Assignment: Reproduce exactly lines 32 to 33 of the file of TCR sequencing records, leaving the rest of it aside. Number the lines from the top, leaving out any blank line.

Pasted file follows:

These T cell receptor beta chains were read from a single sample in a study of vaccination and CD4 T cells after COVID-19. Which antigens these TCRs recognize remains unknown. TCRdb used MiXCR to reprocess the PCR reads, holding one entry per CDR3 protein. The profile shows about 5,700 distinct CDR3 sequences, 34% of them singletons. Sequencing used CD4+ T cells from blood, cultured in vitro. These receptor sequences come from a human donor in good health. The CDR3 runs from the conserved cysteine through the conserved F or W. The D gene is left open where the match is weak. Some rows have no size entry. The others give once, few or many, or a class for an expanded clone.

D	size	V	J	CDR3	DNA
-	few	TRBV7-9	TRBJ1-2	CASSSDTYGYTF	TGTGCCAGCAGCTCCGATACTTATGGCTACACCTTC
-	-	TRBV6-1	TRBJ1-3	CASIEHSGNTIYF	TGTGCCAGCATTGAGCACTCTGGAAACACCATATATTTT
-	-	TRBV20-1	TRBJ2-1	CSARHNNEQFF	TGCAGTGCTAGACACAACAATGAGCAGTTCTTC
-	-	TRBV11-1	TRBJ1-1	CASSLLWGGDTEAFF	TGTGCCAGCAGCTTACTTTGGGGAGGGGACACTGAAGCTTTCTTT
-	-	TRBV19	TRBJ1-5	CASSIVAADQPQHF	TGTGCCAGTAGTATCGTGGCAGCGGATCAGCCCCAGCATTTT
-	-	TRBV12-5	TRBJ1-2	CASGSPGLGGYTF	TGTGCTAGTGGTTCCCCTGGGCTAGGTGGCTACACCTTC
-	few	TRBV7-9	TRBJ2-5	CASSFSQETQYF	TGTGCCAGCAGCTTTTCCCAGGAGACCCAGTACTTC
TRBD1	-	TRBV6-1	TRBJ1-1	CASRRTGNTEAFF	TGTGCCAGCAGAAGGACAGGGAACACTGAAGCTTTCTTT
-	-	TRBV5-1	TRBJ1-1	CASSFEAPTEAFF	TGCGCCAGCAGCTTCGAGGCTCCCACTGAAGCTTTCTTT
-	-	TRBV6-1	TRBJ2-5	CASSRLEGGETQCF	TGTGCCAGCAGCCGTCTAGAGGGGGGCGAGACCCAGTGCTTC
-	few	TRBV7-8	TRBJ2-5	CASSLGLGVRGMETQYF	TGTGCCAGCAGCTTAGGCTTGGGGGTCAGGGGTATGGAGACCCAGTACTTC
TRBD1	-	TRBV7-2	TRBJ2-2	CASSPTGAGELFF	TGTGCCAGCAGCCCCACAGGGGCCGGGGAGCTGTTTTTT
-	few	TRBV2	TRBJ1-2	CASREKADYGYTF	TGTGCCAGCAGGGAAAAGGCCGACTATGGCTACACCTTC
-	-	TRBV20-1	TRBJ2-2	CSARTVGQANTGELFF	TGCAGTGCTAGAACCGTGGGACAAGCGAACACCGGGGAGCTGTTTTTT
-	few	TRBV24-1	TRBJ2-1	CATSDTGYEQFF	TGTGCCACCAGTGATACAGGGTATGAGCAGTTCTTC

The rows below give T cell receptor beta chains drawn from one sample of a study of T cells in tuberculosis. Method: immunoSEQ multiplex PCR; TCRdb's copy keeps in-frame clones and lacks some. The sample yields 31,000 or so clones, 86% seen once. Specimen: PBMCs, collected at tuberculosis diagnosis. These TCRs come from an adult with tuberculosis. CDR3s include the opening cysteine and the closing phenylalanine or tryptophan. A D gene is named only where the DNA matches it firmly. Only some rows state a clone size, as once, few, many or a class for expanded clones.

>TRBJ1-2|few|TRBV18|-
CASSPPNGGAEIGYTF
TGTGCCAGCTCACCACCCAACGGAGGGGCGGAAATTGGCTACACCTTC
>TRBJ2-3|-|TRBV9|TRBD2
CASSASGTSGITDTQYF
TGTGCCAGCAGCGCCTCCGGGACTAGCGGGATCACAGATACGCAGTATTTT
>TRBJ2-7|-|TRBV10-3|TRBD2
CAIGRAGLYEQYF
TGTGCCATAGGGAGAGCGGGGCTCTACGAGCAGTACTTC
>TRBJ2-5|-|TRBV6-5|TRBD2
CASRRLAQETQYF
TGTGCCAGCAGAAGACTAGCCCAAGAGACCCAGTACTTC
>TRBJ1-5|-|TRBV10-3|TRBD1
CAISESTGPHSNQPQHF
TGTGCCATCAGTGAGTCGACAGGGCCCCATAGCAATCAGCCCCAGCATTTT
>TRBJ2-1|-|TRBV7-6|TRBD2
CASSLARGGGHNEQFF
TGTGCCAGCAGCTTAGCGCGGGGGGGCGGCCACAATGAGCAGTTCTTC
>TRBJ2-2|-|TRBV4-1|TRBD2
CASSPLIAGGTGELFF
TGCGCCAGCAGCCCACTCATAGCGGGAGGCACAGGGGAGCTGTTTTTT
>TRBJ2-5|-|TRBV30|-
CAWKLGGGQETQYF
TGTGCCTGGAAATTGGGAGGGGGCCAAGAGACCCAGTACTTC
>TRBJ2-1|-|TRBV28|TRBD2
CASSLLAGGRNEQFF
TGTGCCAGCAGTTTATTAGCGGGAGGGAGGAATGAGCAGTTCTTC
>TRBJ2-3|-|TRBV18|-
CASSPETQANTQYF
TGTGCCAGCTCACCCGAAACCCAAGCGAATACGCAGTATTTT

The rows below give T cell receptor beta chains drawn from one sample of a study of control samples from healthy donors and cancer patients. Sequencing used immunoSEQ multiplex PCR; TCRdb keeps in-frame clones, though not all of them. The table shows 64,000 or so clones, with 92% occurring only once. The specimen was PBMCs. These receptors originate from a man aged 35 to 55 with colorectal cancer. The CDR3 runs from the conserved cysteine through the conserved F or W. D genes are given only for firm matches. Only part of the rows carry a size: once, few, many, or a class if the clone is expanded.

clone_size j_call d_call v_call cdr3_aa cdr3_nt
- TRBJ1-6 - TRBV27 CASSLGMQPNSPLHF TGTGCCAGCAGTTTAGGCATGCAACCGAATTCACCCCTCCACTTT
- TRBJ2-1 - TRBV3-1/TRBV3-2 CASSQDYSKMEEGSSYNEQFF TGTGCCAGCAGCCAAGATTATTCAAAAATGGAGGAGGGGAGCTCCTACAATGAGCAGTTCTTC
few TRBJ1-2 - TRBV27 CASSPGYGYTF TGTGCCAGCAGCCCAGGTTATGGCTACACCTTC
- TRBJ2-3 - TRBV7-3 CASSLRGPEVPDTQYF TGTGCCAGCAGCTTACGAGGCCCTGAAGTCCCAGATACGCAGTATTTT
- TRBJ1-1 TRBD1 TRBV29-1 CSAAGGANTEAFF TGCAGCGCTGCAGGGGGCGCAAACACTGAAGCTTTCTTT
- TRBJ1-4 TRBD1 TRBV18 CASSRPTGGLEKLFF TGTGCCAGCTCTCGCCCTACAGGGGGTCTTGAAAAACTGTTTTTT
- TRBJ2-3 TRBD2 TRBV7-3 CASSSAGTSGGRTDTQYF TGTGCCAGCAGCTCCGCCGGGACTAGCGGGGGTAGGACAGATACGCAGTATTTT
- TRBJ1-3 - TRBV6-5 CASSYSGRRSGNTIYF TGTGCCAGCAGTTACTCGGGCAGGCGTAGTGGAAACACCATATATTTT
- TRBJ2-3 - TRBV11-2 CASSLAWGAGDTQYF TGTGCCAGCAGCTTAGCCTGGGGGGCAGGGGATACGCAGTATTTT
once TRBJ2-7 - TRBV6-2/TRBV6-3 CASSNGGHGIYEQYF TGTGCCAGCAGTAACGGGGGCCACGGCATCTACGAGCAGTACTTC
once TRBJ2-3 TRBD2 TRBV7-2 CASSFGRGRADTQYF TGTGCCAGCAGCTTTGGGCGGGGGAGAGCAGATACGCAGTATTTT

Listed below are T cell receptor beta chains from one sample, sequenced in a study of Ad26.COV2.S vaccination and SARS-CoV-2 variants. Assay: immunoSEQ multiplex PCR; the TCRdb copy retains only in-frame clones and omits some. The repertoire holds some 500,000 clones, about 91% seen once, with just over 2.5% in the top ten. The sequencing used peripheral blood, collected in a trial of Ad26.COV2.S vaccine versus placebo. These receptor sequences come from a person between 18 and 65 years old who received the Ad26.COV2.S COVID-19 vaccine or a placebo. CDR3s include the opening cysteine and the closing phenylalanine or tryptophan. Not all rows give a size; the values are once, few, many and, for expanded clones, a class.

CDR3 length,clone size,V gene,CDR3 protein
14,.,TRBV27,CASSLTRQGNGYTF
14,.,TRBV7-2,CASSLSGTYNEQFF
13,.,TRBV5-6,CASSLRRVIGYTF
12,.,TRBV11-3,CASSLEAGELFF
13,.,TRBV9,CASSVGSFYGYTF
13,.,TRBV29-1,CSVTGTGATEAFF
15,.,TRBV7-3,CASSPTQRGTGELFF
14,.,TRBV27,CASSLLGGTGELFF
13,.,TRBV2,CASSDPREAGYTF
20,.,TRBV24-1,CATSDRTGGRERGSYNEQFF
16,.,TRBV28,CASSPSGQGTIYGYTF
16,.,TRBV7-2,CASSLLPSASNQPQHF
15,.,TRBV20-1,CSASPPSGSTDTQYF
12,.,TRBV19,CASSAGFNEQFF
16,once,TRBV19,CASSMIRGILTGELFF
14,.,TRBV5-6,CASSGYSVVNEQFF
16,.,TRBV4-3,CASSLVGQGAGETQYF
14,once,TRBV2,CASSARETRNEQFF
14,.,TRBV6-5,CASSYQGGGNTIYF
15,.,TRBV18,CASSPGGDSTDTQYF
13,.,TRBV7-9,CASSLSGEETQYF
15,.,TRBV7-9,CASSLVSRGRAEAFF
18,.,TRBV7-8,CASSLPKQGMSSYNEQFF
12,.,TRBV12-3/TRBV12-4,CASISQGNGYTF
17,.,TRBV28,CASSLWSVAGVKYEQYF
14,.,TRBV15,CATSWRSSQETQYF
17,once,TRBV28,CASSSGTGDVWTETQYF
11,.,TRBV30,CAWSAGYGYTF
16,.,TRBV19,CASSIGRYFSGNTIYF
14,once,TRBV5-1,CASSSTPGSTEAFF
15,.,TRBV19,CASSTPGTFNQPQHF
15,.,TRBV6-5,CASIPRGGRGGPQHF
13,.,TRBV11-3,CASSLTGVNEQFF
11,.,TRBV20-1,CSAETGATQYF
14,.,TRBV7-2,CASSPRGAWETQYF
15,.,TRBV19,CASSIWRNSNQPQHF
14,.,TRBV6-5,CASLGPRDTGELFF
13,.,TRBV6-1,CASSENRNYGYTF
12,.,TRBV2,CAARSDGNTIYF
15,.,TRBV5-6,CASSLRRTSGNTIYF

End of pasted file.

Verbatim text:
CAISESTGPHSNQPQHF
TGTGCCATCAGTGAGTCGACAGGGCCCCATAGCAATCAGCCCCAGCATTTT